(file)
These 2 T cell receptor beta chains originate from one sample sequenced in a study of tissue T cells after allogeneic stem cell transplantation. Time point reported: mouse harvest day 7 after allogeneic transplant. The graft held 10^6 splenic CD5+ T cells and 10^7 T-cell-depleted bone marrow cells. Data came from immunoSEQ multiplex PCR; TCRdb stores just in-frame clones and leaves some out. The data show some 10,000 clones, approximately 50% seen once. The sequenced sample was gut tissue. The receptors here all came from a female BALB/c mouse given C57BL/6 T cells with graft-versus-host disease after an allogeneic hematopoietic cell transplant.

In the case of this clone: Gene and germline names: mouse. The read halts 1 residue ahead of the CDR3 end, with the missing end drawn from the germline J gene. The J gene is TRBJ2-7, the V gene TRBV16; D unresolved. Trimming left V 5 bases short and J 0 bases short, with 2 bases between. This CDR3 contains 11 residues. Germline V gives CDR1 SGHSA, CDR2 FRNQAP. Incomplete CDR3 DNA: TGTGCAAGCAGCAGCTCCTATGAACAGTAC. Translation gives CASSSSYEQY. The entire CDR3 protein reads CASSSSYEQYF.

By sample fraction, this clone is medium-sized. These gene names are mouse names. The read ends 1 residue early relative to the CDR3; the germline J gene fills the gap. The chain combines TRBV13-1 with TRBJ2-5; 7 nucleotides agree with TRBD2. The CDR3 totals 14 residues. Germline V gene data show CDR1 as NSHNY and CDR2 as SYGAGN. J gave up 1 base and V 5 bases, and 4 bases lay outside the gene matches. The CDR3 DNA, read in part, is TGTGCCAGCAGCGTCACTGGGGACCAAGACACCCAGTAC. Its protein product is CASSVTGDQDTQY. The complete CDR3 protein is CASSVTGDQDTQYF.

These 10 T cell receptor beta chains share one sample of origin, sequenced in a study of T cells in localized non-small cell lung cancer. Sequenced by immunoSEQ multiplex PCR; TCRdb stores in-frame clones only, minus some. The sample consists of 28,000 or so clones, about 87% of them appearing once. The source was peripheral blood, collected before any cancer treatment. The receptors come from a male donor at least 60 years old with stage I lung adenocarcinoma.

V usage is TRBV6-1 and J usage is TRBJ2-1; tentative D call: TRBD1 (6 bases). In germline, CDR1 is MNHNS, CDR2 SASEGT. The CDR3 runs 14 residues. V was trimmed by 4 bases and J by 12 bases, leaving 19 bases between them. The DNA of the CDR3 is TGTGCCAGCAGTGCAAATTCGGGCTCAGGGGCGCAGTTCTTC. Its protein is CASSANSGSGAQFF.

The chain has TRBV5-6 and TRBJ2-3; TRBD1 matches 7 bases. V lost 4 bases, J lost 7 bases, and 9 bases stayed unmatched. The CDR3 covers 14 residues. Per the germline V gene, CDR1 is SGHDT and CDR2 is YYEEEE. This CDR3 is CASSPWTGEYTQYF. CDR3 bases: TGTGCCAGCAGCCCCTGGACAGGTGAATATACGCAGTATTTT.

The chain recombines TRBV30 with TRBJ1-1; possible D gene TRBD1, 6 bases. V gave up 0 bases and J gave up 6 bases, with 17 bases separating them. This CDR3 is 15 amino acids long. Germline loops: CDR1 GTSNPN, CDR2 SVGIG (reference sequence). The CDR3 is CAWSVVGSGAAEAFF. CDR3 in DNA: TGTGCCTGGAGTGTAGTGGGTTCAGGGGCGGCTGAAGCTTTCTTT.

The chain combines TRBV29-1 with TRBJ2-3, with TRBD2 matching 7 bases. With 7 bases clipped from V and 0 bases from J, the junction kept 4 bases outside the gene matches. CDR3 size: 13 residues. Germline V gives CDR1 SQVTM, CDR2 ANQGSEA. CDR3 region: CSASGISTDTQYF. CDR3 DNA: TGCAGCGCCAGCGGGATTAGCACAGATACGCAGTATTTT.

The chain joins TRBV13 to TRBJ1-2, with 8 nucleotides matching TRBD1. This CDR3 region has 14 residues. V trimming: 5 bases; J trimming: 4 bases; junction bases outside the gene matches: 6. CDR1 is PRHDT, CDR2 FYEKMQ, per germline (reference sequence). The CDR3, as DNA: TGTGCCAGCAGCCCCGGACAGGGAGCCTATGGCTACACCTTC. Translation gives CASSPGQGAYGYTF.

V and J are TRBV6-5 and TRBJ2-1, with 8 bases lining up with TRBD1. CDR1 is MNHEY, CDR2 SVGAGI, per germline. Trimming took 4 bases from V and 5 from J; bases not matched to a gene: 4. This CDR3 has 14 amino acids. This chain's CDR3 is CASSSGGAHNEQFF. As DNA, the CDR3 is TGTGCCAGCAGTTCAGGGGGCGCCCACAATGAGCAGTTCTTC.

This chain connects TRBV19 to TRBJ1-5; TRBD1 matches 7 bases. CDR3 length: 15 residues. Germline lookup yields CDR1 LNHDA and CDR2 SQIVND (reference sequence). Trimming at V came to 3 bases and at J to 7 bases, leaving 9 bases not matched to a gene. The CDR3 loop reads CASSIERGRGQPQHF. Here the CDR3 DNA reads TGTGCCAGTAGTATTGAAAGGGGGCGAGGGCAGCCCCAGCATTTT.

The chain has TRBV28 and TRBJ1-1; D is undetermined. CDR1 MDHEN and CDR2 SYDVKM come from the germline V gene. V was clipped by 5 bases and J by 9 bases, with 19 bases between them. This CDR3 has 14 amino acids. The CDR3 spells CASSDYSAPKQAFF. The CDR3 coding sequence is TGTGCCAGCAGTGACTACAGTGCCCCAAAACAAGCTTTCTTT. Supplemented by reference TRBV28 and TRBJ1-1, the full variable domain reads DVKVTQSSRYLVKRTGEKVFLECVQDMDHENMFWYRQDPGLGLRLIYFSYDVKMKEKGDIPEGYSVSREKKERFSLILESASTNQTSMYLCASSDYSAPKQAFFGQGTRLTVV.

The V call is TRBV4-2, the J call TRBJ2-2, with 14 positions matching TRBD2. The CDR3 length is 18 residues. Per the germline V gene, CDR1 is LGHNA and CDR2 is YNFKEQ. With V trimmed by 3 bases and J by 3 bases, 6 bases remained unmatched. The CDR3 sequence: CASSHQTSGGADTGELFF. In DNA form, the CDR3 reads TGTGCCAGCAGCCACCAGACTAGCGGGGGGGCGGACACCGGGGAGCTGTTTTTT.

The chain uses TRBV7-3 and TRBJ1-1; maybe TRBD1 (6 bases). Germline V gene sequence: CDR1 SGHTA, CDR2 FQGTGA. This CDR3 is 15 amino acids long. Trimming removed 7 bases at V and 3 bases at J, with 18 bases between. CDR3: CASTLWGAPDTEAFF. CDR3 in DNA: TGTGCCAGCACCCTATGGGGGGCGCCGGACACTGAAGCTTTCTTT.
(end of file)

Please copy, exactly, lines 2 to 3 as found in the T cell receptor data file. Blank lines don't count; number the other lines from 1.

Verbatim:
In the case of this clone: Gene and germline names: mouse. The read halts 1 residue ahead of the CDR3 end, with the missing end drawn from the germline J gene. The J gene is TRBJ2-7, the V gene TRBV16; D unresolved. Trimming left V 5 bases short and J 0 bases short, with 2 bases between. This CDR3 contains 11 residues. Germline V gives CDR1 SGHSA, CDR2 FRNQAP. Incomplete CDR3 DNA: TGTGCAAGCAGCAGCTCCTATGAACAGTAC. Translation gives CASSSSYEQY. The entire CDR3 protein reads CASSSSYEQYF.

By sample fraction, this clone is medium-sized. These gene names are mouse names. The read ends 1 residue early relative to the CDR3; the germline J gene fills the gap. The chain combines TRBV13-1 with TRBJ2-5; 7 nucleotides agree with TRBD2. The CDR3 totals 14 residues. Germline V gene data show CDR1 as NSHNY and CDR2 as SYGAGN. J gave up 1 base and V 5 bases, and 4 bases lay outside the gene matches. The CDR3 DNA, read in part, is TGTGCCAGCAGCGTCACTGGGGACCAAGACACCCAGTAC. Its protein product is CASSVTGDQDTQY. The complete CDR3 protein is CASSVTGDQDTQYF.